Each stage leverages a deep neural network that operates as a sequence labeling problem but at different granularities: the first network operates at the token level and the second at the character level. Below, we provide a simplified explanation of the process and key findings from our research.

Punctuation Restoration

A first token-level neural network predicts whether, for each word, a comma, period, or other punctuation should be added after the word. From our experiments, we’ve observed that the standard architecture of a transformer with a classification head is the best-performing choice for this task. We’ve used the DistilBertTokenizer, which inherits from the BERT WordPiece tokenization scheme.

Training Data: We trained this neural network on a total of 3.7 billion words from conversational speech datasets (our previous model was trained with 2.18 billion words).

Key Findings: Our experiments show evidence that the performance improvements we see in punctuation are proportional to the increase in training data. This aligns with the scaling laws observed in other areas of deep learning, such as Automatic Speech Recognition and Large Language Models research.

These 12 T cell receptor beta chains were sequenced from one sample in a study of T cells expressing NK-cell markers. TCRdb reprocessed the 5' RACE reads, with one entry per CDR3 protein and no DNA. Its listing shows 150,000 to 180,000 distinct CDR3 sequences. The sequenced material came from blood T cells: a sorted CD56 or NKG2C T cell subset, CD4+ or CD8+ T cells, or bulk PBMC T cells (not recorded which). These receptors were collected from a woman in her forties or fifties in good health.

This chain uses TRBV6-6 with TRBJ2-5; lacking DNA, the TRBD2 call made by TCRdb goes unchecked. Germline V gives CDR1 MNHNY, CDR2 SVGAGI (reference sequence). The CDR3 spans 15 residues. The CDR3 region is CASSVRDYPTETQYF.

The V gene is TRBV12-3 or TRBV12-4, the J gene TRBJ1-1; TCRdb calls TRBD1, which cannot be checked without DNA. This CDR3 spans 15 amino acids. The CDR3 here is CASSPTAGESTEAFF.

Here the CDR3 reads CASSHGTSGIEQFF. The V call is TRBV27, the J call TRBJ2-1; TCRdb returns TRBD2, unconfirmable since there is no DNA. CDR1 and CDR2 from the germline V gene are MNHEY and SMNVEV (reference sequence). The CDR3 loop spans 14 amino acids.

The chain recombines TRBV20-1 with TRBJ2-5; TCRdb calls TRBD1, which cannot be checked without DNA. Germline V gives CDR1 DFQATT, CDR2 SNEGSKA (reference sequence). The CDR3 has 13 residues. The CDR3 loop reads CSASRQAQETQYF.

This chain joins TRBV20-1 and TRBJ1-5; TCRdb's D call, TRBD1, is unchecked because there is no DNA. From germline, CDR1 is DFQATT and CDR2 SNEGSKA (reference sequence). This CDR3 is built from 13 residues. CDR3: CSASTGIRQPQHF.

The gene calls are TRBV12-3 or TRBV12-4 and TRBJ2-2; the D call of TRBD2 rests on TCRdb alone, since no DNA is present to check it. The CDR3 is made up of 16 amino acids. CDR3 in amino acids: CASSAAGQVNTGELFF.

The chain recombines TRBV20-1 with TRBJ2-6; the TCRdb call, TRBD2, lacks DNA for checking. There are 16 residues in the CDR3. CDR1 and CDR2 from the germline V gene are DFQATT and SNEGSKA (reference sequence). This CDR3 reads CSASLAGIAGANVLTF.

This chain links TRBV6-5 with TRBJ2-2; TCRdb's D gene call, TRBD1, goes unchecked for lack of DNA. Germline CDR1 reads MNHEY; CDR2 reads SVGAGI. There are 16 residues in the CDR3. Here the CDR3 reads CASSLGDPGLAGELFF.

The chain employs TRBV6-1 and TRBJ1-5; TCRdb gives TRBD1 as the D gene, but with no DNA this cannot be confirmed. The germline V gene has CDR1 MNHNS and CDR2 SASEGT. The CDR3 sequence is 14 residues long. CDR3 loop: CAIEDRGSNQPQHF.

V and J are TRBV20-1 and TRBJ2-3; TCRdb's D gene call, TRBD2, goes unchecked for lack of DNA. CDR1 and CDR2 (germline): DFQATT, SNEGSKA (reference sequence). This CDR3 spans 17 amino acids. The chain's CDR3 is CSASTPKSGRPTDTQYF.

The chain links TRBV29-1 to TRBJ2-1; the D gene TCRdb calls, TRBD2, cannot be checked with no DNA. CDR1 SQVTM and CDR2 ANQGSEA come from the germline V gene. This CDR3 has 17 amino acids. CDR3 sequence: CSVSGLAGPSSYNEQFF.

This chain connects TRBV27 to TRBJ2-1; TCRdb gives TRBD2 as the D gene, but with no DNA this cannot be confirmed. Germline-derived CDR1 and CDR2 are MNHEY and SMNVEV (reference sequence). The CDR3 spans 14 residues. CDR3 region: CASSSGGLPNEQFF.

The punctuation component is followed by a second neural network that, instead of working at the token level, works at the character level. This network predicts whether each character needs to be uppercased or not. 

Fig. 2: Our neural Truecasing model’s architecture.

Architecture Overview:

  1. Transformer Layer: This layer is the model’s foundation, as it is responsible for understanding the input’s context. Transformers use self-attention mechanisms to weigh the importance of different parts of the input data. For casing, self-attention would look at character patterns and their context. Our Transformer weights are initialized with a Canine model pre-trained by Google Research.